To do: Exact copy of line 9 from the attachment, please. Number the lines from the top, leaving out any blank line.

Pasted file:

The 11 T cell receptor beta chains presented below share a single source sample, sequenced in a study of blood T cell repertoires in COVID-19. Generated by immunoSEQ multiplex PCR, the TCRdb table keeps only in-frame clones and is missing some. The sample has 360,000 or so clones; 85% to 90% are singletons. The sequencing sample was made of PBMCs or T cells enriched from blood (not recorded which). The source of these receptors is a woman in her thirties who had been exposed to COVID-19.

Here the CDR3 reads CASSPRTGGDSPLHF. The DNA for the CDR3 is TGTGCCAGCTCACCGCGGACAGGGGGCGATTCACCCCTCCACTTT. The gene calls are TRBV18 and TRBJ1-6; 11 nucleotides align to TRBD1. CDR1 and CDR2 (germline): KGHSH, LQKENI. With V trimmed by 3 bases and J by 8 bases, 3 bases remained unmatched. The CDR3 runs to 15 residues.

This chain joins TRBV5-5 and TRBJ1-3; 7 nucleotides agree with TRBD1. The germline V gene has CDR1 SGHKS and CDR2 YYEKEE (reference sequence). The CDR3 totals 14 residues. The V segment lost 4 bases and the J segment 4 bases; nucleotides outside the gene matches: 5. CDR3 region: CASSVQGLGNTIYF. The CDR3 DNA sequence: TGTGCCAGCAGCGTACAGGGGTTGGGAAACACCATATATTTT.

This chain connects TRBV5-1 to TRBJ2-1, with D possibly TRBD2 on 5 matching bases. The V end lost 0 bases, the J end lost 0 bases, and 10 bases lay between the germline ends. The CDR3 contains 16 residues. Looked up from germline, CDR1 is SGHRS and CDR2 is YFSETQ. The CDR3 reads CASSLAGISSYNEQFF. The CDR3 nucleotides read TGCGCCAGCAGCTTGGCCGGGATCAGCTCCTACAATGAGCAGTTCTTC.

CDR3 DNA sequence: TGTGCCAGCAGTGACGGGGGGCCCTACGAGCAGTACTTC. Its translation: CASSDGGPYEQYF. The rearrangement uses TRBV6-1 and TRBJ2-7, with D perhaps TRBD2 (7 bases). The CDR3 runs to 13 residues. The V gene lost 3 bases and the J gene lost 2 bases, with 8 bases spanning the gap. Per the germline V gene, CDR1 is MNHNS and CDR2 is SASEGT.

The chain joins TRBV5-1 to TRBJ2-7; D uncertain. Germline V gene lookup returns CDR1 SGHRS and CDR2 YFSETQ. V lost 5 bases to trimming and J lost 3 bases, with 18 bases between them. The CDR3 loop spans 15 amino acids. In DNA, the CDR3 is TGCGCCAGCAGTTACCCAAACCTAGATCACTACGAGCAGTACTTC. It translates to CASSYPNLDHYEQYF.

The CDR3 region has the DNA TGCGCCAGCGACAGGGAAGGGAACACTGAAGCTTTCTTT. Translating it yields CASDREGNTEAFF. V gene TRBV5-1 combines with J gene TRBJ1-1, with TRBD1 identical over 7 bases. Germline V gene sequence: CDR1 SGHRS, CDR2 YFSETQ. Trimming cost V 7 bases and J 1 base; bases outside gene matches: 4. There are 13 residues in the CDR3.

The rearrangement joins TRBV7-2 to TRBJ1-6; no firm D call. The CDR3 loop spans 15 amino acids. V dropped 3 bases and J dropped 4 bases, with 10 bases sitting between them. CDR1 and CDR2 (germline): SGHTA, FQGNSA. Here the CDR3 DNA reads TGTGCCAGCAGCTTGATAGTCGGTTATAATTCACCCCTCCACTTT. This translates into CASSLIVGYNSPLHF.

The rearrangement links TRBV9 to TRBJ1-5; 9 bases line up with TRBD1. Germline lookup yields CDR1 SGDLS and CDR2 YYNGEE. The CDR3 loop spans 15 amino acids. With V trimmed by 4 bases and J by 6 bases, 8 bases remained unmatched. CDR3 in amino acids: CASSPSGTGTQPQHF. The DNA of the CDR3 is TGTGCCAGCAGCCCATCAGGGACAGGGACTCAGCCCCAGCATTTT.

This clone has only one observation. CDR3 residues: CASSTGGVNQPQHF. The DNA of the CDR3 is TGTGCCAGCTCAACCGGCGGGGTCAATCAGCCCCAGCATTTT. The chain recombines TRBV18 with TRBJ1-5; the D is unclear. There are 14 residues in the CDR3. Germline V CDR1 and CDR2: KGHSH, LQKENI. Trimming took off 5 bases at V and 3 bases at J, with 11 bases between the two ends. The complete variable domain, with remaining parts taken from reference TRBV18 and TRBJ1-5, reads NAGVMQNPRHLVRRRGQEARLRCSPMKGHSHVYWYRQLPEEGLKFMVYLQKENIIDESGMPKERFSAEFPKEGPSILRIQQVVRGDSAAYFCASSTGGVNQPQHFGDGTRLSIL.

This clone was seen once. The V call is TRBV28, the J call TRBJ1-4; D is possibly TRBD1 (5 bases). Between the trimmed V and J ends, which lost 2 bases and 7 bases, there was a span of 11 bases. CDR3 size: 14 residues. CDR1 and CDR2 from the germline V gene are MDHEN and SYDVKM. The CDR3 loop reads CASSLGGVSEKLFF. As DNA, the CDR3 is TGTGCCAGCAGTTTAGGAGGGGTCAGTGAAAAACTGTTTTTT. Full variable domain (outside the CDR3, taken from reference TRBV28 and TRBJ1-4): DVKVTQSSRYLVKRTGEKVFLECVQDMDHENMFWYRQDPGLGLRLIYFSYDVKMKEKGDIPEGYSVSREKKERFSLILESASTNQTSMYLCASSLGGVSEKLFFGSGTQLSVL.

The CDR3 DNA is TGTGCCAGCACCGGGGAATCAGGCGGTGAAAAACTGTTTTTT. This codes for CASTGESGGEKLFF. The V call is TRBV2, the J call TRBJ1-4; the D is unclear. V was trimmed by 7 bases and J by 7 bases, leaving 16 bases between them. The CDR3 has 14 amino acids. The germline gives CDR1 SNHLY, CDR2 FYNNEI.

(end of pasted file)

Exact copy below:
The rearrangement links TRBV9 to TRBJ1-5; 9 bases line up with TRBD1. Germline lookup yields CDR1 SGDLS and CDR2 YYNGEE. The CDR3 loop spans 15 amino acids. With V trimmed by 4 bases and J by 6 bases, 8 bases remained unmatched. CDR3 in amino acids: CASSPSGTGTQPQHF. The DNA of the CDR3 is TGTGCCAGCAGCCCATCAGGGACAGGGACTCAGCCCCAGCATTTT.